Carefree fun returns to beaches after shark fears fade

This May 2013 photo shows vacationers enjoying the sand and sea in Myrtle Beach, where officials decided against taking extra precautions to protect swimmers from sharks after a spate of bites and attacks in June and July.

The spate of shark bites and attacks appears to have subsided as abruptly as it began. If beachgoers in the Lowcountry hesitated much to get in the water, they didn’t take long to get over it.

Meanwhile, beach towns and parks in the Charleston area aren’t looking at any additional safety precautions. A proposal in Myrtle Beach to ban anglers from throwing fish parts into the ocean from piers or the shore died Tuesday for lack of a vote by City Council, according to Mark Kruea, city spokesman. Council members “felt it was too onerous for the pier owners and too smelly to maintain the cans on the piers,” he said.

The rash of bites and attacks — seven in North Carolina and three in South Carolina — in June and early July was outstripping yearly averages with a long stretch of summer still ahead. But since a 12-year-old vacationer was bitten June 30 at Isle of Palms, no bites have been reported here. The last North Carolina attack was July 6 at Surf City.

“It’s going to be difficult to ever quantify what the factors were, but I think the lack of bites is probably our biggest indicator that whatever condition, be it environmental or prey availability, has likely changed,” said S.C. Department of Natural Resources wildlife biologist Bryan Frazier, who studies sharks.

“That’s not to say that people won’t continue seeing sharks on the beaches and that we won’t have a few more bites in the Carolinas before the summer is over, but I believe that we won’t see another spate of activity like that this summer,” he said.

Meanwhile, the flocks of summer sun-seekers aren’t avoiding the water in the beach towns around Charleston. Employees are being asked about sharks and shark precautions at the beach parks run by the Charleston County Park and Recreation Commission at Isle of Palms, Folly Beach and Kiawah Island. But lifeguards aren’t noticing any reluctance about getting in the water, said spokeswoman Sarah Reynolds.

Hunter George of Mount Pleasant had worried his adult children and their children wouldn’t want to get in the surf while visiting over the Fourth of July holiday. But everybody went swimming throughout the week, he said.

“They were scanning the water before they went in, but then they just forgot about it and rode the waves. There was one event where the lifeguards went on alert because we heard they had received a report of a possible shark sighting. But then apparently it turned out to be a dolphin in the choppy water,” George said. “There were a lot of people in the water at Isle of Palms.”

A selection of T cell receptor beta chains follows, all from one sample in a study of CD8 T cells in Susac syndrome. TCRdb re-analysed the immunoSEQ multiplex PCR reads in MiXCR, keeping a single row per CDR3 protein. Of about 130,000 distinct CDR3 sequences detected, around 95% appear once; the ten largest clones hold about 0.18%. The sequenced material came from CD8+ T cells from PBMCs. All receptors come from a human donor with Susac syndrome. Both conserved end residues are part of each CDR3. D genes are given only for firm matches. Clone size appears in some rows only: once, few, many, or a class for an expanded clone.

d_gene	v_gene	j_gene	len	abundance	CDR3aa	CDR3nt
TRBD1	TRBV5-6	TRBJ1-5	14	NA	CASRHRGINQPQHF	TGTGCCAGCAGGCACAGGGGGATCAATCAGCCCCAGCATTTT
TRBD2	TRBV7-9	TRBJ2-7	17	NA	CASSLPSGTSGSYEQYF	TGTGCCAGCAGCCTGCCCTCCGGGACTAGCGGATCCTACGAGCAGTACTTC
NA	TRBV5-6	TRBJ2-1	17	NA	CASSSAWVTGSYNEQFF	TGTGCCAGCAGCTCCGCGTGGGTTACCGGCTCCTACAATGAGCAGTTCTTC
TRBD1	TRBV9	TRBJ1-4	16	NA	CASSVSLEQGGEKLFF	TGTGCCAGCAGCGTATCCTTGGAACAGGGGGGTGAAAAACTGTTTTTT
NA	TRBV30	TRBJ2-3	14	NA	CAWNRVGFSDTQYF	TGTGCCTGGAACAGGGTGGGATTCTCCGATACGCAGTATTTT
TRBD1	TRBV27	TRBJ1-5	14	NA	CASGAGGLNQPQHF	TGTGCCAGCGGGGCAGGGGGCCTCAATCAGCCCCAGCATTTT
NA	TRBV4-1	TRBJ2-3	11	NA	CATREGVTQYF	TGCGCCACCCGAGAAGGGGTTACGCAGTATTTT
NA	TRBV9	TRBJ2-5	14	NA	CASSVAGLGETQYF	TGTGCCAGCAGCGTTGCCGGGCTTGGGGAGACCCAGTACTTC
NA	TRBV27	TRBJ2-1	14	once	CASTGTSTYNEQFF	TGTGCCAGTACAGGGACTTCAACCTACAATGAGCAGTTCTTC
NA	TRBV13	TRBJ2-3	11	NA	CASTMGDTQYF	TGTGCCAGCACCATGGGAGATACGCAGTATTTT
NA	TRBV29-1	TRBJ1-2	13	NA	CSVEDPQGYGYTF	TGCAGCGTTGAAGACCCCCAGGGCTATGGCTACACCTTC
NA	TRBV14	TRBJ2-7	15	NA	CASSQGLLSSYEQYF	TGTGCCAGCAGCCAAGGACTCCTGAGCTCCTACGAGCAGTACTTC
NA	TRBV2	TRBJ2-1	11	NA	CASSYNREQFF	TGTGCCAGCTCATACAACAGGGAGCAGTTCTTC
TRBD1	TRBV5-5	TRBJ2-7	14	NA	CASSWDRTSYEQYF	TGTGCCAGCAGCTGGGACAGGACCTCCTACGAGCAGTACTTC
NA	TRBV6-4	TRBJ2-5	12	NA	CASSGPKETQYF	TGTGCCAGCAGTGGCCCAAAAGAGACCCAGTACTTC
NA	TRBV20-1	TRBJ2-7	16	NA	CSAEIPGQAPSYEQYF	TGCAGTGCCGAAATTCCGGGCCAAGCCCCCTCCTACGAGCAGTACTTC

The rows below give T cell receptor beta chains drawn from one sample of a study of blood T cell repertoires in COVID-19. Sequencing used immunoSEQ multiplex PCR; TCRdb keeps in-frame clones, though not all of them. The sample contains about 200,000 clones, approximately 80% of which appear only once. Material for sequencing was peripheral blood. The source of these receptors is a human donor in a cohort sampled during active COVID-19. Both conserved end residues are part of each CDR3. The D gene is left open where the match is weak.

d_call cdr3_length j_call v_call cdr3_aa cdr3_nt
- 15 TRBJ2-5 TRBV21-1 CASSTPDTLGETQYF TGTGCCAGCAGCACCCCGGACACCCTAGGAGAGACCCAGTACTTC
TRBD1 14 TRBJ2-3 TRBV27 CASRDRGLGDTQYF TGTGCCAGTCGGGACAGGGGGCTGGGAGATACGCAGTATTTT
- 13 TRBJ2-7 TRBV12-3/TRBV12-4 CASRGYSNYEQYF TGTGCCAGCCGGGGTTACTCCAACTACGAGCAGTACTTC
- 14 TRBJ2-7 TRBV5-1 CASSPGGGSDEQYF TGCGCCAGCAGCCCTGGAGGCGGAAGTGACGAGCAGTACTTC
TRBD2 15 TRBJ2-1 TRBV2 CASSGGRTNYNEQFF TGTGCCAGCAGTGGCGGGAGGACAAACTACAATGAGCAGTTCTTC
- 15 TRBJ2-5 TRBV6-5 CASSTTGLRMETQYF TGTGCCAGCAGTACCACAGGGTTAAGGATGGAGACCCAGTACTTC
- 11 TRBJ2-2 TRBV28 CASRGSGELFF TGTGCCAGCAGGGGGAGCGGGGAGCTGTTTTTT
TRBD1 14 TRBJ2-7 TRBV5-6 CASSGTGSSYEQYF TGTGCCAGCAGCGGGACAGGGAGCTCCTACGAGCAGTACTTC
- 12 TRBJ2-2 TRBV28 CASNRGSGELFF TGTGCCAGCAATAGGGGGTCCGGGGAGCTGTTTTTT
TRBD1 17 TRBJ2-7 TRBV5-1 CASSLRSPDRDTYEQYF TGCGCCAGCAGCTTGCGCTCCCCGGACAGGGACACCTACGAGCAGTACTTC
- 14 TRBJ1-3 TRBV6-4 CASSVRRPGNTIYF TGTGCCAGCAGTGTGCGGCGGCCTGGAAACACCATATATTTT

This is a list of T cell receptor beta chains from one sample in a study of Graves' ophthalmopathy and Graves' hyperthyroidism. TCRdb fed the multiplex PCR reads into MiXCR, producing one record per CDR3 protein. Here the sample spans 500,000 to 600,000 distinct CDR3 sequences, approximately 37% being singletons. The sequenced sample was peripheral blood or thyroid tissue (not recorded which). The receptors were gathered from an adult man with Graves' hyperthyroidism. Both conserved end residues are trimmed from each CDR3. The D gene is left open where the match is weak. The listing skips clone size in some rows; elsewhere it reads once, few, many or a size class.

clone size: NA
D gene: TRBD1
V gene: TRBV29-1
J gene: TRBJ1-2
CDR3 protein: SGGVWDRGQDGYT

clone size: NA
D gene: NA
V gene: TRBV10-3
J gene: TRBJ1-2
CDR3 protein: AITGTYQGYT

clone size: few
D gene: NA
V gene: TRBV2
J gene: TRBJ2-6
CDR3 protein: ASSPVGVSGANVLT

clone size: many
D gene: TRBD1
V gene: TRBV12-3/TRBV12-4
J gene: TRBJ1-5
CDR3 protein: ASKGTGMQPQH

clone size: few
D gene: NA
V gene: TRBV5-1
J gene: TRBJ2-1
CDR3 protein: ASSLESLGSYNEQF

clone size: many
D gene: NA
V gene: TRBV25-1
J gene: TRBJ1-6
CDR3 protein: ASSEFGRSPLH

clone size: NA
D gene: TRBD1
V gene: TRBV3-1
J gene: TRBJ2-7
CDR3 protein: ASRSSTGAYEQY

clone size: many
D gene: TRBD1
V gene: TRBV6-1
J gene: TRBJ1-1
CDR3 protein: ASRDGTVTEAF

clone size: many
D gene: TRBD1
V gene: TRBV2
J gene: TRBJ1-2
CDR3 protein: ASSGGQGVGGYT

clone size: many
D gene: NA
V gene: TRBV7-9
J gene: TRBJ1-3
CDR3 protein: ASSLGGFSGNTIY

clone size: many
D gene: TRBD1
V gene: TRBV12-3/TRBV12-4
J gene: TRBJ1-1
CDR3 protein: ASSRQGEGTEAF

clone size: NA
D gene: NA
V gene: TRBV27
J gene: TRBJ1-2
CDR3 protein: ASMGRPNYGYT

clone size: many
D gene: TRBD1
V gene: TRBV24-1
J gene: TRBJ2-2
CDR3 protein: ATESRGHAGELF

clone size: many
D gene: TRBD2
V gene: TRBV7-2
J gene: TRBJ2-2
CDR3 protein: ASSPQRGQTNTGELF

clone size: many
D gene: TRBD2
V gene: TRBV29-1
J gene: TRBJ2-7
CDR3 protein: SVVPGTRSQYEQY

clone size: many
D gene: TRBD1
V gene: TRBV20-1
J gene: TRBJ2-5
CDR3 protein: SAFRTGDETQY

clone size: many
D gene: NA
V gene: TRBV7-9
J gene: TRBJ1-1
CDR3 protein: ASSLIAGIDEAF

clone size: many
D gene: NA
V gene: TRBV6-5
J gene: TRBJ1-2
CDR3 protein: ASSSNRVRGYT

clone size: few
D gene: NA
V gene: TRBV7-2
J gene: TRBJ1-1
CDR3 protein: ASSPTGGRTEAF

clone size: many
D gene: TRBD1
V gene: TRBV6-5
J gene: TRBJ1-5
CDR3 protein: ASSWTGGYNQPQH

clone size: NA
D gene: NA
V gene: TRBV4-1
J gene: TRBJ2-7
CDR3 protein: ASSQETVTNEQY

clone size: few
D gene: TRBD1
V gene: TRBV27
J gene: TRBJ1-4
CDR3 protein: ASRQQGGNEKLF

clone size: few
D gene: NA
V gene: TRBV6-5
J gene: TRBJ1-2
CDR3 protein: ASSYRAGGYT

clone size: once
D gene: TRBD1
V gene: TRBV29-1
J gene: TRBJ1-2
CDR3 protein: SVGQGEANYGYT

Winds and warming summer waters might have spurred the bites and attacks, by moving prey fish into shallower waters close to the beach, where sharks prefer to feed because the prey is more concentrated, biologists said. Meanwhile, the wind-stirred waters made it harder for sharks to distinguish the prey.

Bait from fishing off a nearby pier has been blamed for the attacks in which two teens lost limbs off Oak Island, N.C., in mid-June, the strikes that seemed to start the rash of attacks and bites. That led Oak Island officials to ask the state to ban shark fishing during the Fourth of July holiday, but the request was denied.

Then the Myrtle Beach proposal failed.

In South Carolina, many local beach town laws ban “chumming,” or throwing a large amount of bloody fish meat into the water to attract sharks. Most of the piers ban “targeting” sharks, or using large bait — chum or hooked — to fish exclusively for them, Frazier said.

Lifeguards warn swimmers and anglers about getting too close together. The beach towns around Charleston haven’t proposed to do any more, according to spokespeople for Sullivan’s Island, Isle of Palms and Folly Beach.

At least 39 of the world’s 400-plus shark species are found off South Carolina. Most attacks are just “tasting nips” when a human thrashing in murky water is mistaken for prey, experts agree. Few nips occur, despite thousands of people in the water each year.

Serious wounds are rare in this state, and South Carolina hasn’t had a fatal attack since the 1850s.

“I’m not making light of the shark attacks, but we have more problems with stingrays and jellyfish,” said Folly Beach Mayor Tim Goodwin. “The only way you can make a swimming zone somehow ‘safe’ is to move it to a pool.”